“My father rejected the idea at the beginning, asking me how I could would work in an open place like this, and why are women working in mens jobs! But when I started, I found it very easy and simple not as my parents had told me, and they became convinced after that,” said one of the girls, Hadeel Ashraf.

Om Khada supports her family forging metal. It is a tough job but the only one she could find to earn an income. She has broken through many barriers but believes people now believe in her and she has shown she can be as productive as men.

She says her life experience should be a beacon for other Arab women to overcome social and psychological barriers.

“It was very strange for many people to see a woman working in such a job and dealing with men in the street, they were asking me why do you work? After some years they started to get used to my work, people started to get to know me very well, I can tell you it’s not a shame at all that a woman works in any kind of job as long as it’s not illegal,” she explained.

Euronews correspondent in Cairo Mohammed Shaikhibrahim said: “With these examples which still remain very few and rare in Arab society, Arab women are proving once again their ability to break the restrictions which have been imposed on them But their dreams do not stop at this point, as the gap between reality and ambition to achieve substantial equality is still big.”



New Jersey Muslim Women Say No One Intervened When Man Attacked Them


A man allegedly spat at a group of Muslim female college students last week while aboard a New Jersey train, and addressed them with racial and gendered slurs. The women said no one on the train came to their defence.

Patrick Pietropaolo, 62, of Newark, was arrested for the attack on Thursday, a New Jersey Transit Police spokeswoman said. He was charged with simple assault, bias intimidation, theft of service (for not paying the train fare) and resisting arrest. He was taken to the Essex County Jail, where bail was set at $15,000.

Sara Ebrahim, left, and Yasmeen Alsaker say a man spat and cursed at them for being Muslim aboard a New Jersey train on Thursday March 3, 2016.

Three Muslim students -- 21-year-old Yasmeen Alsaker, 21-year-old Sara Ebrahim and 25-year-old Tania Khaliq -- were all wearing hijabs while riding the Newark Light Rail when they say the incident occurred. They say Pietropaolo shouted several obscene slurs at them, a number of which appear below.

"Funny story happened today," Alsaker wrote Thursday in a Facebook post. "I finished school and took the lightrail to get to [Newark] penn station with my two Muslim hijaby friends. We sat down, a man was sitting behind us. He started cursing us out. My friend turned around to see whats going on, and then turned back. The man stood up and said: why are you staring at me ha? Why are you staring at me you F***ing muslim B**ch, and then he spit on her."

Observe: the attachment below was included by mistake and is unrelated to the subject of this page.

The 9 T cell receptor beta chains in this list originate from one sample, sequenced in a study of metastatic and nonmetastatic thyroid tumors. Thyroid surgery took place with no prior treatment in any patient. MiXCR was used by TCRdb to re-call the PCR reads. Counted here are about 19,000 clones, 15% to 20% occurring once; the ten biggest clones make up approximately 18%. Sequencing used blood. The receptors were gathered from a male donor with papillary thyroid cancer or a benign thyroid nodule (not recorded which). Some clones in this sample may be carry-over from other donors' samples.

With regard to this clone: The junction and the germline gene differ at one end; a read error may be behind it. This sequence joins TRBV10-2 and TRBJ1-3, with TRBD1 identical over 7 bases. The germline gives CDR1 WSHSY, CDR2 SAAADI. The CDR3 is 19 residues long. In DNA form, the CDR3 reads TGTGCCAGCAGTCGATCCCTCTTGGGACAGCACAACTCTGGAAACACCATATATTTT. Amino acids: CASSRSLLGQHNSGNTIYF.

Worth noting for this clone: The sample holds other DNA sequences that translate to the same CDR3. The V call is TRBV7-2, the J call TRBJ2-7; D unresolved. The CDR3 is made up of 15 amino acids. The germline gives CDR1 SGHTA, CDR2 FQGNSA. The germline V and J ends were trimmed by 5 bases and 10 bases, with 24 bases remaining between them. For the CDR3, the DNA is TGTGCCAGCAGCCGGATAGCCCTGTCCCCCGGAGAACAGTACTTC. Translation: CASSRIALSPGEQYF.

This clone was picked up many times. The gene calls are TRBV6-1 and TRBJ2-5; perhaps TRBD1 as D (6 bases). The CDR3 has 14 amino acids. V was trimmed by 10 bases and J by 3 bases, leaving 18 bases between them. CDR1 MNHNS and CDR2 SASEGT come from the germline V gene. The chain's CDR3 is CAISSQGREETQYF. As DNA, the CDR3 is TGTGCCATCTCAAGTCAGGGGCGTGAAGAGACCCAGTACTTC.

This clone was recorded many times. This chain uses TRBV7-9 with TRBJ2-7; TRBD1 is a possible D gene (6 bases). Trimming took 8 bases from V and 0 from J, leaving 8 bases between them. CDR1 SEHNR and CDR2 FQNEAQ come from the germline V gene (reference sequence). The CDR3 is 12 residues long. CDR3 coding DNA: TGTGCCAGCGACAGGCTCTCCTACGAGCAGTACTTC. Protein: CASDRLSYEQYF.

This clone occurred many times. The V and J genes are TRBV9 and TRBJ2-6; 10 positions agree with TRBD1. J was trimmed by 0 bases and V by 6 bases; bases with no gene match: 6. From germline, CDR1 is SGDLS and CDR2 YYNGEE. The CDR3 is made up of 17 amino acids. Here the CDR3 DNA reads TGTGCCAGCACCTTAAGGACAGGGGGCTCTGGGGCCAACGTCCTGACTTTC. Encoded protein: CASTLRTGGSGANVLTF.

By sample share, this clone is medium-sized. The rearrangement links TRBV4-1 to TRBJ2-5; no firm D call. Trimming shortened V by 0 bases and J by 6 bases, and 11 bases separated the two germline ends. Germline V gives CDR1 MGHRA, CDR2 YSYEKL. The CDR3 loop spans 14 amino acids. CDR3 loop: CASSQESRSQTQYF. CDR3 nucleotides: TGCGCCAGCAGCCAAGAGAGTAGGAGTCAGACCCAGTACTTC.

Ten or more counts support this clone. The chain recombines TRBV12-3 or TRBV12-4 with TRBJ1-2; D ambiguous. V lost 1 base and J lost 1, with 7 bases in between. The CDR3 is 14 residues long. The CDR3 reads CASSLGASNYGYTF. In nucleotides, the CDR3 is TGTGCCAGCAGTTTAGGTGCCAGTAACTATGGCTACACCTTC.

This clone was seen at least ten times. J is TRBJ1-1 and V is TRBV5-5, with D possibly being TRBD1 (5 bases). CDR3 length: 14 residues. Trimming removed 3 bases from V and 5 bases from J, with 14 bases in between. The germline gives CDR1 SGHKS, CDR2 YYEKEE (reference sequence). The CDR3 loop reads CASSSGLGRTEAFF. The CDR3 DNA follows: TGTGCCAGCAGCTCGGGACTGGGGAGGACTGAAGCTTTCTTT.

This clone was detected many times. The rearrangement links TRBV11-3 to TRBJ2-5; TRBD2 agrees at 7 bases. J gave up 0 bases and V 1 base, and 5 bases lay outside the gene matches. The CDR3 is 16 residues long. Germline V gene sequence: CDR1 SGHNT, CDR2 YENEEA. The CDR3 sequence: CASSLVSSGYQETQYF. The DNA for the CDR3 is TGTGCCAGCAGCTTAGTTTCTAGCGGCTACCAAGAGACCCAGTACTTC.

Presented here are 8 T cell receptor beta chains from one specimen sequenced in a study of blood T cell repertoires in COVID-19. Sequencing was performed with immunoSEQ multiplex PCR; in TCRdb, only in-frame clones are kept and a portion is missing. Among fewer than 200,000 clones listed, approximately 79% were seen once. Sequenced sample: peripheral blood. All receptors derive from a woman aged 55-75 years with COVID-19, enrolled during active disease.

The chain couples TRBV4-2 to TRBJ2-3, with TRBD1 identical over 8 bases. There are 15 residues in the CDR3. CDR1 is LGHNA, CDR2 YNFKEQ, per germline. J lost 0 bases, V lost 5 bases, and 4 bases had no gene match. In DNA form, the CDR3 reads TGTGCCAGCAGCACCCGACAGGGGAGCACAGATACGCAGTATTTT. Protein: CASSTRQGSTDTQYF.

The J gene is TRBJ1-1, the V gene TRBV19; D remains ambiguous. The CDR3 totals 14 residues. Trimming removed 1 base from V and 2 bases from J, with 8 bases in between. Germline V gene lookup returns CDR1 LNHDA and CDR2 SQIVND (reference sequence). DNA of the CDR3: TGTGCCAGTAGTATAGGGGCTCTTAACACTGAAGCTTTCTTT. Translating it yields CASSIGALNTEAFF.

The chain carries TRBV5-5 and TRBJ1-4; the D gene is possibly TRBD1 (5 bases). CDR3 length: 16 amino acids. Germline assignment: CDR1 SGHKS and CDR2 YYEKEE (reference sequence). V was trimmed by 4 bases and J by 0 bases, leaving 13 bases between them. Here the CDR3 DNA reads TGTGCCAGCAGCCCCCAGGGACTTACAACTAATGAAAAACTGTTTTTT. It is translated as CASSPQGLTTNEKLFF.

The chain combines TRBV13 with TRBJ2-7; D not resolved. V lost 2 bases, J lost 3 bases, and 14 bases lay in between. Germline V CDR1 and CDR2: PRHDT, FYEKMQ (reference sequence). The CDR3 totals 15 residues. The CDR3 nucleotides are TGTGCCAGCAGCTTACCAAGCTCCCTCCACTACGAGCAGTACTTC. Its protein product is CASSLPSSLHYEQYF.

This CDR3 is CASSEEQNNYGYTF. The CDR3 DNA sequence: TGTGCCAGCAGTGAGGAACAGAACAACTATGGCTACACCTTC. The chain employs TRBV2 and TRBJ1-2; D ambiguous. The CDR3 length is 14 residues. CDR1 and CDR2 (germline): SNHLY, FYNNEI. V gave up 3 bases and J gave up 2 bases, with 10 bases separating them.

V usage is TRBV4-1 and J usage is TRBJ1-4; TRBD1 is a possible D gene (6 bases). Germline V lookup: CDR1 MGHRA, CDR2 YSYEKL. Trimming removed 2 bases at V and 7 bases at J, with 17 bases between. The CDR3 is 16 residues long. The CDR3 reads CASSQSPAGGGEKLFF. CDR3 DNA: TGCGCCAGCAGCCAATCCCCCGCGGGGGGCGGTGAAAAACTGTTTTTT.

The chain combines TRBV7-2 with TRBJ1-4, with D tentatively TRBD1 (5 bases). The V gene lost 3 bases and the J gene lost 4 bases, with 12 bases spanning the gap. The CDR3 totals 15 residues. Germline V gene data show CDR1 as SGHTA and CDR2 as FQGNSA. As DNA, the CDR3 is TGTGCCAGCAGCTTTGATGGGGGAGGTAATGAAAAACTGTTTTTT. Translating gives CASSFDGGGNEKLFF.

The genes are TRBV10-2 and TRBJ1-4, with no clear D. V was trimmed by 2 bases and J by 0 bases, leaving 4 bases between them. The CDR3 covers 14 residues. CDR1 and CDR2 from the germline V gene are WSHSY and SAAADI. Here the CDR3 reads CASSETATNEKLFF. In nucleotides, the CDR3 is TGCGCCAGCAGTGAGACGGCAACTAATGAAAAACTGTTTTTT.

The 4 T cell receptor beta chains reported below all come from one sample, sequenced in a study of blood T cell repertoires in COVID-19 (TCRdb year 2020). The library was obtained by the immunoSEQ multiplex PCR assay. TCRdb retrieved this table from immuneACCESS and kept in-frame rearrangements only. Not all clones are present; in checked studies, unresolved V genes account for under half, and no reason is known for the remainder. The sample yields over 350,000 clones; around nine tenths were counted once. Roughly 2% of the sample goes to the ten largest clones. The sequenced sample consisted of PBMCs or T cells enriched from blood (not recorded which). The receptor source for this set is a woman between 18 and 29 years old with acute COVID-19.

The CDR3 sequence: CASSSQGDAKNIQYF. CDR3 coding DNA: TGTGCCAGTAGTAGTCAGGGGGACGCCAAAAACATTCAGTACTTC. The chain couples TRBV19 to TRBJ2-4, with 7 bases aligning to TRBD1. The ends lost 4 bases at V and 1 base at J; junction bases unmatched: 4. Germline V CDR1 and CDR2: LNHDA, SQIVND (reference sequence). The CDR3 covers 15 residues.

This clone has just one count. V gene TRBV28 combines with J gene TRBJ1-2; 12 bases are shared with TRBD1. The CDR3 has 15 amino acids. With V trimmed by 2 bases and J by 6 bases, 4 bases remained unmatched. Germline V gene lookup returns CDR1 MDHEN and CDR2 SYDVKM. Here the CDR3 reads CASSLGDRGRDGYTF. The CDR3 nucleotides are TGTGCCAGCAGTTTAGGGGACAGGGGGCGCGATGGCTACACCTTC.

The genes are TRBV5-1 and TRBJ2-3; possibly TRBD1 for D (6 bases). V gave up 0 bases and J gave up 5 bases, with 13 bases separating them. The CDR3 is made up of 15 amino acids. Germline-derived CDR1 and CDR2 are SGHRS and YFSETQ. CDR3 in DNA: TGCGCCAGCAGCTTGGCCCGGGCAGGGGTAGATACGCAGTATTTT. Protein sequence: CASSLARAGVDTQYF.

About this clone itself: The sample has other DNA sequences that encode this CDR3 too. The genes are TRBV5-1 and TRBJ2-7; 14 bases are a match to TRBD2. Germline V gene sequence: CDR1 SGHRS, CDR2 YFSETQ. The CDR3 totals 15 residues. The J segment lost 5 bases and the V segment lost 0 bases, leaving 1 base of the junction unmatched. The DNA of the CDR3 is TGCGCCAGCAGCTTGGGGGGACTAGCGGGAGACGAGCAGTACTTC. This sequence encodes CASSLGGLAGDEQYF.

She added that "no one in the light rail said anything."

Pietropaolo allegedly called Ebrahim a "fucking Muslim bitch." She recalled that he also used the words "motherfucker" and "cunt."

"I didn't stop staring at him," she said. "We thought he was going to really going to attack us."

Alsaker and Khaliq pushed Ebrahim to the front of the train, she said, and they opened the door to the train's operator so they could alert him to Pietrpaolo's behavior. However, the train operator closed the door on them, the women said. Ebrahim said she later realized it's probably illegal to open that door.

"I was in a bad state," Ebrahim said. "I was crying."

The operator called for assistance from the New Jersey Transit Police Department, according to the police spokeswoman. When the train arrived at Newark Penn Station, Pietropaolo "exited the Light Rail Vehicle, and the New Jersey Transit Police Department gave chase on foot for a short distance" until he was apprehended.

"They really were treating us so good," Ebrahim said of the officers, who took the women to the police station to file a report. "They calmed us down."

Ebrahim said police told the women that cameras on the light rail probably captured audio from the incident. She said they also her Pietropaolo was likely "mentally unstable." However, Ebrahim said she believes he meant what he said on the train.

Pietropaolo's arrest comes amidst a surge in anti-Muslim rhetoric and anti-Muslim hate crimes across the country.

He couldn't be reached for comment on this story. It is unclear if he has a lawyer.

Alsaker wrote in her Facebook post that she worries about where the U.S. is heading, especially when the front-runner in the Republican primary has proposed banning Muslims from entering the country.